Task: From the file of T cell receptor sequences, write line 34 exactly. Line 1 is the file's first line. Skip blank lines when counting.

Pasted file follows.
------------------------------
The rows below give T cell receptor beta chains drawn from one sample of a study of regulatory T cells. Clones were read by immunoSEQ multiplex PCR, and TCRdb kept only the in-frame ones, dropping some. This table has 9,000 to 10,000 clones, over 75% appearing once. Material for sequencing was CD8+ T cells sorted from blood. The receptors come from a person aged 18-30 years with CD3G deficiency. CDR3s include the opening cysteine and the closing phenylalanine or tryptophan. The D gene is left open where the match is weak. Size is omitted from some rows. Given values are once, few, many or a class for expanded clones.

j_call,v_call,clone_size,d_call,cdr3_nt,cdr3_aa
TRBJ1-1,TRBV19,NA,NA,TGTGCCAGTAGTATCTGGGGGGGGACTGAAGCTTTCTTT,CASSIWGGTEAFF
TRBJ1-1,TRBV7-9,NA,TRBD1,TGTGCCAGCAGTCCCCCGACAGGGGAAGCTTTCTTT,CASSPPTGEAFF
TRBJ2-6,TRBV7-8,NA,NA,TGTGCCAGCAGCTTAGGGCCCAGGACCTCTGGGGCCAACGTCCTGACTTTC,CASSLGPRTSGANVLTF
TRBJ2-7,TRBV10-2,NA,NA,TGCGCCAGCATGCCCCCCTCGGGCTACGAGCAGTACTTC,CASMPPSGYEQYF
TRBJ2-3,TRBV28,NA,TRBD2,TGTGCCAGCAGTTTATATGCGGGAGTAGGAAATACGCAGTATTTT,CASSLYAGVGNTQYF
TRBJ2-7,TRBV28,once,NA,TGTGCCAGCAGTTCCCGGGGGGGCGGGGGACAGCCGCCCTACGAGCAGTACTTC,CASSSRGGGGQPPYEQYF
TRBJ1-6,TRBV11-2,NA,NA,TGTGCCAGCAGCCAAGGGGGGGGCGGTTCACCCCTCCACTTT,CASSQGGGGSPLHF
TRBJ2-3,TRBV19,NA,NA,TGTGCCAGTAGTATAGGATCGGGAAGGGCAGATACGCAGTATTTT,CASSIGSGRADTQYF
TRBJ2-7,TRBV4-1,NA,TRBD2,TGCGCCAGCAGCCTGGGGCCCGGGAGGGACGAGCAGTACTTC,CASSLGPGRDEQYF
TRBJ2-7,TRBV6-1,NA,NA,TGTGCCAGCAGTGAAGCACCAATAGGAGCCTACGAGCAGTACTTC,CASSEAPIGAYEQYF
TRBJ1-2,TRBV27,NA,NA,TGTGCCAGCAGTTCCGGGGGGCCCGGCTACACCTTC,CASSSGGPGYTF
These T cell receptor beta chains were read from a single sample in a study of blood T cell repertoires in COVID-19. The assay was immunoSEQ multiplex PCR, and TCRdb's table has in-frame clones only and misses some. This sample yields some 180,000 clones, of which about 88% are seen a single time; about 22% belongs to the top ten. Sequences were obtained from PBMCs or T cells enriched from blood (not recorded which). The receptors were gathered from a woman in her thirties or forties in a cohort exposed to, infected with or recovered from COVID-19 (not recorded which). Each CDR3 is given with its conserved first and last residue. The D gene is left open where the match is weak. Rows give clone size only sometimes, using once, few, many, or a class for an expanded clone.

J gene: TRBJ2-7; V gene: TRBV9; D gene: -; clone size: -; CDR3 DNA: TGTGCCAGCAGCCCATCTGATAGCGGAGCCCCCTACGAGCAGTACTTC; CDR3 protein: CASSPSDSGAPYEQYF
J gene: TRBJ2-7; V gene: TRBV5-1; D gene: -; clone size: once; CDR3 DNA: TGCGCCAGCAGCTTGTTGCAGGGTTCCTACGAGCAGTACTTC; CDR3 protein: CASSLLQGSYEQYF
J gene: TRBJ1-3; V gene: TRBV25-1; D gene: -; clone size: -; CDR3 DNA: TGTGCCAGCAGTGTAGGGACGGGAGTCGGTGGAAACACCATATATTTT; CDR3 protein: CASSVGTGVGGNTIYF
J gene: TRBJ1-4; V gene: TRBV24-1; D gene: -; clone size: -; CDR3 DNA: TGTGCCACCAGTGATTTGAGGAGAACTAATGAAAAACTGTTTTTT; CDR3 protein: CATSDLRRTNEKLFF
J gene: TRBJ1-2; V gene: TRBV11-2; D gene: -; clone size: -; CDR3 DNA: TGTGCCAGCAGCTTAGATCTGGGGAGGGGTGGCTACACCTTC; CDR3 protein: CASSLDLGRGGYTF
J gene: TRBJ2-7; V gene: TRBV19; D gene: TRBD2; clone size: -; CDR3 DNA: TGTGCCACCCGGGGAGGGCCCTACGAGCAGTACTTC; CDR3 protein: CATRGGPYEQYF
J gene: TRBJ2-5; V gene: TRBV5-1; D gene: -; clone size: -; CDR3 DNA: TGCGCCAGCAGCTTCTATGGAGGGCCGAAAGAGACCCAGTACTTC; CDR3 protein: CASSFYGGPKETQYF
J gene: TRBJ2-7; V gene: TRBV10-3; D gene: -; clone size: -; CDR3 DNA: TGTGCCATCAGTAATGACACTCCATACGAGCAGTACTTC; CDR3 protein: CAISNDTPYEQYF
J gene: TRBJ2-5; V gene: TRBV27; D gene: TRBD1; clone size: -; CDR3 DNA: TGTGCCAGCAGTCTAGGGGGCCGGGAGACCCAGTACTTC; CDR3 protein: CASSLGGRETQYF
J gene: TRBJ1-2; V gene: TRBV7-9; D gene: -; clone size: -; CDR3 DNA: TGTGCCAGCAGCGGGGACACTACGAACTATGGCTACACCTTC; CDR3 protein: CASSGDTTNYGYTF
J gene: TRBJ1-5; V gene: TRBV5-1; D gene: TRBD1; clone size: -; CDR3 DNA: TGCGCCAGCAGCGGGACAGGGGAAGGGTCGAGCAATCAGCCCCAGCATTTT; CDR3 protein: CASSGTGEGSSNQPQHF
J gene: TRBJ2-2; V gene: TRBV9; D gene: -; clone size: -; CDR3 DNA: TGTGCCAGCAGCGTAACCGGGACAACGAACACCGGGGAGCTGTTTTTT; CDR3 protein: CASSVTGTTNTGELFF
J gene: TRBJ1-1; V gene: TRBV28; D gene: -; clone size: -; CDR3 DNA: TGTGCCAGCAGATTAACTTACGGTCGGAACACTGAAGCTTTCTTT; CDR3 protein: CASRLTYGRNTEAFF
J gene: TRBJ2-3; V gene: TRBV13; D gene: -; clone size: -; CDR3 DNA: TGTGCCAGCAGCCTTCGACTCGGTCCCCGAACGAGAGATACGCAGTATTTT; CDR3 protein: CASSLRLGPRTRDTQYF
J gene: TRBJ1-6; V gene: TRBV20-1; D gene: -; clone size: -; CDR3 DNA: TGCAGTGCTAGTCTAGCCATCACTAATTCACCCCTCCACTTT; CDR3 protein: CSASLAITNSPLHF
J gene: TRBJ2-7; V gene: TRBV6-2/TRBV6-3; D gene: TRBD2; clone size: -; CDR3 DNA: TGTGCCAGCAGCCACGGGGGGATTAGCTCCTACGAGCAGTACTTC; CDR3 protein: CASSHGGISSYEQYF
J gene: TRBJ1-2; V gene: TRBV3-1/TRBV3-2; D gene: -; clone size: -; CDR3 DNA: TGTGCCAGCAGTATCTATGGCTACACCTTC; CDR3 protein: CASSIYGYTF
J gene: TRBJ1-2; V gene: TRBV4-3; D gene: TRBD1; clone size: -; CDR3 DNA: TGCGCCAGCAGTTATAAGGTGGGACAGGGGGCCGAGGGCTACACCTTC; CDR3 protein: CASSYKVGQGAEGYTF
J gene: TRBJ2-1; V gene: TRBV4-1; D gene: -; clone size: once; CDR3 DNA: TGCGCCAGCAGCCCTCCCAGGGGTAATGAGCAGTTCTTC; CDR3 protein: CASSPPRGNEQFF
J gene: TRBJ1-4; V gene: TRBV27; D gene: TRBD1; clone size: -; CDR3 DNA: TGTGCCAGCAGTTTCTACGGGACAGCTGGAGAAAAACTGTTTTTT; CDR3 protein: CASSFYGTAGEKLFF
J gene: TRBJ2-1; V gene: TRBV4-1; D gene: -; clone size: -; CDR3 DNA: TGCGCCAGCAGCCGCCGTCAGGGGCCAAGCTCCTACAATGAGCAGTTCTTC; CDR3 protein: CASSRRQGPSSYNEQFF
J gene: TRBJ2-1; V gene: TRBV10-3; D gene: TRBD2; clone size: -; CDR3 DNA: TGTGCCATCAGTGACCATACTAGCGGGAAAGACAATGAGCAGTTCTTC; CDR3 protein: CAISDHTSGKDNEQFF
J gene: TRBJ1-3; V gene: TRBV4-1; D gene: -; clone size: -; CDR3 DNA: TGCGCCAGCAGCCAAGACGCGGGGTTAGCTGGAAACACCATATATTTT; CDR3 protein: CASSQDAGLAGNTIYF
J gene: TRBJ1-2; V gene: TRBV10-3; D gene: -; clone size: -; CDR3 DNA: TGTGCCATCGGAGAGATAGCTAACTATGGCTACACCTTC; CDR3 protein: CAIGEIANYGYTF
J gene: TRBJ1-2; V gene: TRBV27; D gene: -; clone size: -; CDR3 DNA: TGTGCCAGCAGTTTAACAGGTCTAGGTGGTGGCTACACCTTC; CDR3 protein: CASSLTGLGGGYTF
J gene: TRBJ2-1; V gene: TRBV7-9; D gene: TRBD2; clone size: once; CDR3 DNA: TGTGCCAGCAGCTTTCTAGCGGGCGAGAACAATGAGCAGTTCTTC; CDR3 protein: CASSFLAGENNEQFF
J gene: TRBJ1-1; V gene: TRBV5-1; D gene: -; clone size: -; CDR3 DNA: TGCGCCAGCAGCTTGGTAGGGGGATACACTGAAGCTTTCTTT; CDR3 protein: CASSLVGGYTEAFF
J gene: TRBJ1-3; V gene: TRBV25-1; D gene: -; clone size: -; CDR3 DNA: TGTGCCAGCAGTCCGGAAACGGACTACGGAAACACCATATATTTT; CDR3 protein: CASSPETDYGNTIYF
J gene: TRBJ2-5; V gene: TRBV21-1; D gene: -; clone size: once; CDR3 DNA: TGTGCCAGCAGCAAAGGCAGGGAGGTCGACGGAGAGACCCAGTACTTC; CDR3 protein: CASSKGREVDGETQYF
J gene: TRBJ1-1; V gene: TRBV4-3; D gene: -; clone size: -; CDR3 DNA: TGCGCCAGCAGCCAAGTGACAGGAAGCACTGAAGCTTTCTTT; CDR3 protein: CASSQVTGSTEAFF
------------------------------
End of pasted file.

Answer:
J gene: TRBJ1-4; V gene: TRBV27; D gene: TRBD1; clone size: -; CDR3 DNA: TGTGCCAGCAGTTTCTACGGGACAGCTGGAGAAAAACTGTTTTTT; CDR3 protein: CASSFYGTAGEKLFF